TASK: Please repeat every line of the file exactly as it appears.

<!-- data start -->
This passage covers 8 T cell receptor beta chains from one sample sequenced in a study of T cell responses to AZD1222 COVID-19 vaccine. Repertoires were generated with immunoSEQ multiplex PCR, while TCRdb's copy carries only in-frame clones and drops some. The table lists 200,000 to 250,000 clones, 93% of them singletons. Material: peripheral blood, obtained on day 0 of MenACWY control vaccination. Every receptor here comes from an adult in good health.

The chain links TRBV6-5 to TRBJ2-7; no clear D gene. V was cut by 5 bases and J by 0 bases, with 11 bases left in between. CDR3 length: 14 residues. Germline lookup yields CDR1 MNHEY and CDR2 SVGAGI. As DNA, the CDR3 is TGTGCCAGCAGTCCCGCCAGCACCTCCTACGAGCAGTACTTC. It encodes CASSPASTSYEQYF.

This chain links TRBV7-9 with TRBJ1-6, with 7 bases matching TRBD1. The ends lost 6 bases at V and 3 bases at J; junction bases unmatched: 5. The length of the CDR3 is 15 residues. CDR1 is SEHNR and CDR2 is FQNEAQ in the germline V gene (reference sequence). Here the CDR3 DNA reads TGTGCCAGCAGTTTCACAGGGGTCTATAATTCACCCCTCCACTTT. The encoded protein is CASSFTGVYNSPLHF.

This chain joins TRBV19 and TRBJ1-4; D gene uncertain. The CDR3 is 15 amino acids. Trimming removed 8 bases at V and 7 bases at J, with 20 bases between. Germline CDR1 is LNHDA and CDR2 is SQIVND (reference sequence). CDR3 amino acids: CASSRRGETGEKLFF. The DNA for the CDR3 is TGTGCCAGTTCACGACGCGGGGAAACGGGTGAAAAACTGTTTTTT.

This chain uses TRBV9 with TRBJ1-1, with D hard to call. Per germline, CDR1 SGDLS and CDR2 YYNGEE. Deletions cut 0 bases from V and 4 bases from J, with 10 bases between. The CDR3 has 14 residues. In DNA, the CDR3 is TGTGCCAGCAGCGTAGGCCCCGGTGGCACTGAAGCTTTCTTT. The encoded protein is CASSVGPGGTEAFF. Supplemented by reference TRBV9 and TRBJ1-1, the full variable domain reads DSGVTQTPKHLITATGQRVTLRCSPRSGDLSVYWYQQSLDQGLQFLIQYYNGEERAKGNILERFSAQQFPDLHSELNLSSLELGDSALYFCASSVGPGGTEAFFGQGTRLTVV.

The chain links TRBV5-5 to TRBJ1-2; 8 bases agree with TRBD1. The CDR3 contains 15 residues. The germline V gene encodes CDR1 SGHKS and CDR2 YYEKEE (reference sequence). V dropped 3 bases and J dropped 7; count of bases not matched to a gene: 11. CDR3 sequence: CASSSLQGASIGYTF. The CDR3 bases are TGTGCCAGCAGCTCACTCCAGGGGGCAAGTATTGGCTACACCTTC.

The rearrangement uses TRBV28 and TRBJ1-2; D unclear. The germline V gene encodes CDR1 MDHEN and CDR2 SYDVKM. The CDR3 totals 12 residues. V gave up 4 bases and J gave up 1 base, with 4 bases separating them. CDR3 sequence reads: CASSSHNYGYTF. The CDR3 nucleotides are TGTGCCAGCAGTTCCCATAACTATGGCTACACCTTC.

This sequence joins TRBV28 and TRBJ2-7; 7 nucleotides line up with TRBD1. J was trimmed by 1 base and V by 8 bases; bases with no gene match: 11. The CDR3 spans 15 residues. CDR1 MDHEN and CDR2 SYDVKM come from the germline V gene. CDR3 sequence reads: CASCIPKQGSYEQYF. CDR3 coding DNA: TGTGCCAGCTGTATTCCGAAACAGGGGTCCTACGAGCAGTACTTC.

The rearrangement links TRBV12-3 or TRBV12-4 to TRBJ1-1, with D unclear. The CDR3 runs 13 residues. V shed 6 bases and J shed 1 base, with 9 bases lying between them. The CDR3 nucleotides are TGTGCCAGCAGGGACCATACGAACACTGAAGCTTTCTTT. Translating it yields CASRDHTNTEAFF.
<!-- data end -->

This passage covers 8 T cell receptor beta chains from one sample sequenced in a study of T cell responses to AZD1222 COVID-19 vaccine. Repertoires were generated with immunoSEQ multiplex PCR, while TCRdb's copy carries only in-frame clones and drops some. The table lists 200,000 to 250,000 clones, 93% of them singletons. Material: peripheral blood, obtained on day 0 of MenACWY control vaccination. Every receptor here comes from an adult in good health.

The chain links TRBV6-5 to TRBJ2-7; no clear D gene. V was cut by 5 bases and J by 0 bases, with 11 bases left in between. CDR3 length: 14 residues. Germline lookup yields CDR1 MNHEY and CDR2 SVGAGI. As DNA, the CDR3 is TGTGCCAGCAGTCCCGCCAGCACCTCCTACGAGCAGTACTTC. It encodes CASSPASTSYEQYF.

This chain links TRBV7-9 with TRBJ1-6, with 7 bases matching TRBD1. The ends lost 6 bases at V and 3 bases at J; junction bases unmatched: 5. The length of the CDR3 is 15 residues. CDR1 is SEHNR and CDR2 is FQNEAQ in the germline V gene (reference sequence). Here the CDR3 DNA reads TGTGCCAGCAGTTTCACAGGGGTCTATAATTCACCCCTCCACTTT. The encoded protein is CASSFTGVYNSPLHF.

This chain joins TRBV19 and TRBJ1-4; D gene uncertain. The CDR3 is 15 amino acids. Trimming removed 8 bases at V and 7 bases at J, with 20 bases between. Germline CDR1 is LNHDA and CDR2 is SQIVND (reference sequence). CDR3 amino acids: CASSRRGETGEKLFF. The DNA for the CDR3 is TGTGCCAGTTCACGACGCGGGGAAACGGGTGAAAAACTGTTTTTT.

This chain uses TRBV9 with TRBJ1-1, with D hard to call. Per germline, CDR1 SGDLS and CDR2 YYNGEE. Deletions cut 0 bases from V and 4 bases from J, with 10 bases between. The CDR3 has 14 residues. In DNA, the CDR3 is TGTGCCAGCAGCGTAGGCCCCGGTGGCACTGAAGCTTTCTTT. The encoded protein is CASSVGPGGTEAFF. Supplemented by reference TRBV9 and TRBJ1-1, the full variable domain reads DSGVTQTPKHLITATGQRVTLRCSPRSGDLSVYWYQQSLDQGLQFLIQYYNGEERAKGNILERFSAQQFPDLHSELNLSSLELGDSALYFCASSVGPGGTEAFFGQGTRLTVV.

The chain links TRBV5-5 to TRBJ1-2; 8 bases agree with TRBD1. The CDR3 contains 15 residues. The germline V gene encodes CDR1 SGHKS and CDR2 YYEKEE (reference sequence). V dropped 3 bases and J dropped 7; count of bases not matched to a gene: 11. CDR3 sequence: CASSSLQGASIGYTF. The CDR3 bases are TGTGCCAGCAGCTCACTCCAGGGGGCAAGTATTGGCTACACCTTC.

The rearrangement uses TRBV28 and TRBJ1-2; D unclear. The germline V gene encodes CDR1 MDHEN and CDR2 SYDVKM. The CDR3 totals 12 residues. V gave up 4 bases and J gave up 1 base, with 4 bases separating them. CDR3 sequence reads: CASSSHNYGYTF. The CDR3 nucleotides are TGTGCCAGCAGTTCCCATAACTATGGCTACACCTTC.

This sequence joins TRBV28 and TRBJ2-7; 7 nucleotides line up with TRBD1. J was trimmed by 1 base and V by 8 bases; bases with no gene match: 11. The CDR3 spans 15 residues. CDR1 MDHEN and CDR2 SYDVKM come from the germline V gene. CDR3 sequence reads: CASCIPKQGSYEQYF. CDR3 coding DNA: TGTGCCAGCTGTATTCCGAAACAGGGGTCCTACGAGCAGTACTTC.

The rearrangement links TRBV12-3 or TRBV12-4 to TRBJ1-1, with D unclear. The CDR3 runs 13 residues. V shed 6 bases and J shed 1 base, with 9 bases lying between them. The CDR3 nucleotides are TGTGCCAGCAGGGACCATACGAACACTGAAGCTTTCTTT. Translating it yields CASRDHTNTEAFF.